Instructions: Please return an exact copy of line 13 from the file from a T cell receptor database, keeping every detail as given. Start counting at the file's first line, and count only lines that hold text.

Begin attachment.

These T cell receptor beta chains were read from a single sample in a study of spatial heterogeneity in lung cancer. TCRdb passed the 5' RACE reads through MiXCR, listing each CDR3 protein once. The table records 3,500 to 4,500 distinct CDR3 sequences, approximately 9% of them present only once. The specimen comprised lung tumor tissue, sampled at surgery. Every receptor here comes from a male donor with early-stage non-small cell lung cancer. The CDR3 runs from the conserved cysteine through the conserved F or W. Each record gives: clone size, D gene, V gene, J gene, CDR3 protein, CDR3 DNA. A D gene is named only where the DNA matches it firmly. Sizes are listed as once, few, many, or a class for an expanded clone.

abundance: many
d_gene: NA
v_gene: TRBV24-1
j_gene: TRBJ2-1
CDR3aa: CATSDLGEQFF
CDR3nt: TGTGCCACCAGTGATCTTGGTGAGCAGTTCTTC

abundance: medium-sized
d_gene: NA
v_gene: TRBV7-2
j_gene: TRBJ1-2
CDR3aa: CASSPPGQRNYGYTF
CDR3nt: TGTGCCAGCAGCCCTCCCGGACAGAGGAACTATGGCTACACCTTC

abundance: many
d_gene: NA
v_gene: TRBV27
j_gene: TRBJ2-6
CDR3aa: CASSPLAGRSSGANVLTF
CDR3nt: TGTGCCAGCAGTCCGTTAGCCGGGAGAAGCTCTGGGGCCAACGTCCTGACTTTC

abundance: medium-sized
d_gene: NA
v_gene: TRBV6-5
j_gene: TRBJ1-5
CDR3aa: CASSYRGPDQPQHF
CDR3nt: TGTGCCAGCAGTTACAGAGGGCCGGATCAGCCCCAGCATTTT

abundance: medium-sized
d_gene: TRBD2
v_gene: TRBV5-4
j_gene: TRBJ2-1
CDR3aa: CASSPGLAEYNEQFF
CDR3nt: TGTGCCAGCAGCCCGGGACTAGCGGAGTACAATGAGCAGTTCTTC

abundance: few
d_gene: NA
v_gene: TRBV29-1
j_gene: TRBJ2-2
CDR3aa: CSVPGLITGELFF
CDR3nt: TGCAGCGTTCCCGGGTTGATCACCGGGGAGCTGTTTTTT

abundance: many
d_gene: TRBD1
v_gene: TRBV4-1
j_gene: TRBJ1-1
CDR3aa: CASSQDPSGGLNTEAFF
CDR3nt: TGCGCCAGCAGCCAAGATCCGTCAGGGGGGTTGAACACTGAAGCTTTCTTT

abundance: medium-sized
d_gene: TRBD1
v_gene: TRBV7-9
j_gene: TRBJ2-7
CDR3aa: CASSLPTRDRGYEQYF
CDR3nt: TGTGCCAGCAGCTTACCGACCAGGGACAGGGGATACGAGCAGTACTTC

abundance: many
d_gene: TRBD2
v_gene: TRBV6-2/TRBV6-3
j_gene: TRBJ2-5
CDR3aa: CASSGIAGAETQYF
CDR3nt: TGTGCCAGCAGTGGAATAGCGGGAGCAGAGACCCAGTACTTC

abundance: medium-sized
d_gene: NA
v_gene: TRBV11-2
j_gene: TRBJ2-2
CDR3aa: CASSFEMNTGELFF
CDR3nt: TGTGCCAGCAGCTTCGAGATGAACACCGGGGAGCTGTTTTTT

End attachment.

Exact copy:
CDR3nt: TGTGCCAGCAGCCCTCCCGGACAGAGGAACTATGGCTACACCTTC